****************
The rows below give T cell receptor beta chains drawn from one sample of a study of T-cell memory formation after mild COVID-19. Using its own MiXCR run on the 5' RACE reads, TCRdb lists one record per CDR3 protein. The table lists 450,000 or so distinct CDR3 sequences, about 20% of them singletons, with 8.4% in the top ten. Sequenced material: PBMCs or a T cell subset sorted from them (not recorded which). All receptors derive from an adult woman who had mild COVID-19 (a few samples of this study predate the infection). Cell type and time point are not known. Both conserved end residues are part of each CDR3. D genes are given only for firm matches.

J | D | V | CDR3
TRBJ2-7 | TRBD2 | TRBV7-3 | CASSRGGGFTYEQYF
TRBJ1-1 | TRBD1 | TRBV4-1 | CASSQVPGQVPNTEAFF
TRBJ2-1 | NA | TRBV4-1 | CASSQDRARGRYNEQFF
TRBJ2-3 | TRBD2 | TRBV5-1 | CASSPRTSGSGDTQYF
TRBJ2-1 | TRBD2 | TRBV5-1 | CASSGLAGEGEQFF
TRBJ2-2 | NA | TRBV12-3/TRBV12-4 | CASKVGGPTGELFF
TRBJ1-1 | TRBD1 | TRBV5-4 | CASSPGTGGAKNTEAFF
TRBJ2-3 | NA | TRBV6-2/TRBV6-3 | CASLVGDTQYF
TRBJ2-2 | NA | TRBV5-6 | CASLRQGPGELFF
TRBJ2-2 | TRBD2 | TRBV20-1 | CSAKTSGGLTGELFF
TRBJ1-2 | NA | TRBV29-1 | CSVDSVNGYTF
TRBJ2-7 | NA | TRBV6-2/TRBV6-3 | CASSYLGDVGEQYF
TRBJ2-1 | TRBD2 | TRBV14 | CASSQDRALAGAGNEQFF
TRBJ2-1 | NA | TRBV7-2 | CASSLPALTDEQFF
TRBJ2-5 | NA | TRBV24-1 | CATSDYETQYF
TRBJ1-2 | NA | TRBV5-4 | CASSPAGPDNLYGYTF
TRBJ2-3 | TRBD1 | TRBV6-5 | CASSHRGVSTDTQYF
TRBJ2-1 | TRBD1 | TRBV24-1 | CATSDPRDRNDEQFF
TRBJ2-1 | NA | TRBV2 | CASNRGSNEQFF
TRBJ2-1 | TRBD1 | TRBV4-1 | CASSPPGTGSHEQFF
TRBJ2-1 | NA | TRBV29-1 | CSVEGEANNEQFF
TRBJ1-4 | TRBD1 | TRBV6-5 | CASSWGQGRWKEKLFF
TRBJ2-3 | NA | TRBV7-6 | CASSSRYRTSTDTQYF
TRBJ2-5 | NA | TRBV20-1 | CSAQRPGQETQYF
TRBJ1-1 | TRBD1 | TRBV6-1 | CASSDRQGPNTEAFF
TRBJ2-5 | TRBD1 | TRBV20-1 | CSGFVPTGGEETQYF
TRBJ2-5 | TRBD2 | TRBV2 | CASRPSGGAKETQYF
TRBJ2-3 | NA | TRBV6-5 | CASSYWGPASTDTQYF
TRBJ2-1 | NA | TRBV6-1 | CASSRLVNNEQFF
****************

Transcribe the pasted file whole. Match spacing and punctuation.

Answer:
The rows below give T cell receptor beta chains drawn from one sample of a study of T-cell memory formation after mild COVID-19. Using its own MiXCR run on the 5' RACE reads, TCRdb lists one record per CDR3 protein. The table lists 450,000 or so distinct CDR3 sequences, about 20% of them singletons, with 8.4% in the top ten. Sequenced material: PBMCs or a T cell subset sorted from them (not recorded which). All receptors derive from an adult woman who had mild COVID-19 (a few samples of this study predate the infection). Cell type and time point are not known. Both conserved end residues are part of each CDR3. D genes are given only for firm matches.

J | D | V | CDR3
TRBJ2-7 | TRBD2 | TRBV7-3 | CASSRGGGFTYEQYF
TRBJ1-1 | TRBD1 | TRBV4-1 | CASSQVPGQVPNTEAFF
TRBJ2-1 | NA | TRBV4-1 | CASSQDRARGRYNEQFF
TRBJ2-3 | TRBD2 | TRBV5-1 | CASSPRTSGSGDTQYF
TRBJ2-1 | TRBD2 | TRBV5-1 | CASSGLAGEGEQFF
TRBJ2-2 | NA | TRBV12-3/TRBV12-4 | CASKVGGPTGELFF
TRBJ1-1 | TRBD1 | TRBV5-4 | CASSPGTGGAKNTEAFF
TRBJ2-3 | NA | TRBV6-2/TRBV6-3 | CASLVGDTQYF
TRBJ2-2 | NA | TRBV5-6 | CASLRQGPGELFF
TRBJ2-2 | TRBD2 | TRBV20-1 | CSAKTSGGLTGELFF
TRBJ1-2 | NA | TRBV29-1 | CSVDSVNGYTF
TRBJ2-7 | NA | TRBV6-2/TRBV6-3 | CASSYLGDVGEQYF
TRBJ2-1 | TRBD2 | TRBV14 | CASSQDRALAGAGNEQFF
TRBJ2-1 | NA | TRBV7-2 | CASSLPALTDEQFF
TRBJ2-5 | NA | TRBV24-1 | CATSDYETQYF
TRBJ1-2 | NA | TRBV5-4 | CASSPAGPDNLYGYTF
TRBJ2-3 | TRBD1 | TRBV6-5 | CASSHRGVSTDTQYF
TRBJ2-1 | TRBD1 | TRBV24-1 | CATSDPRDRNDEQFF
TRBJ2-1 | NA | TRBV2 | CASNRGSNEQFF
TRBJ2-1 | TRBD1 | TRBV4-1 | CASSPPGTGSHEQFF
TRBJ2-1 | NA | TRBV29-1 | CSVEGEANNEQFF
TRBJ1-4 | TRBD1 | TRBV6-5 | CASSWGQGRWKEKLFF
TRBJ2-3 | NA | TRBV7-6 | CASSSRYRTSTDTQYF
TRBJ2-5 | NA | TRBV20-1 | CSAQRPGQETQYF
TRBJ1-1 | TRBD1 | TRBV6-1 | CASSDRQGPNTEAFF
TRBJ2-5 | TRBD1 | TRBV20-1 | CSGFVPTGGEETQYF
TRBJ2-5 | TRBD2 | TRBV2 | CASRPSGGAKETQYF
TRBJ2-3 | NA | TRBV6-5 | CASSYWGPASTDTQYF
TRBJ2-1 | NA | TRBV6-1 | CASSRLVNNEQFF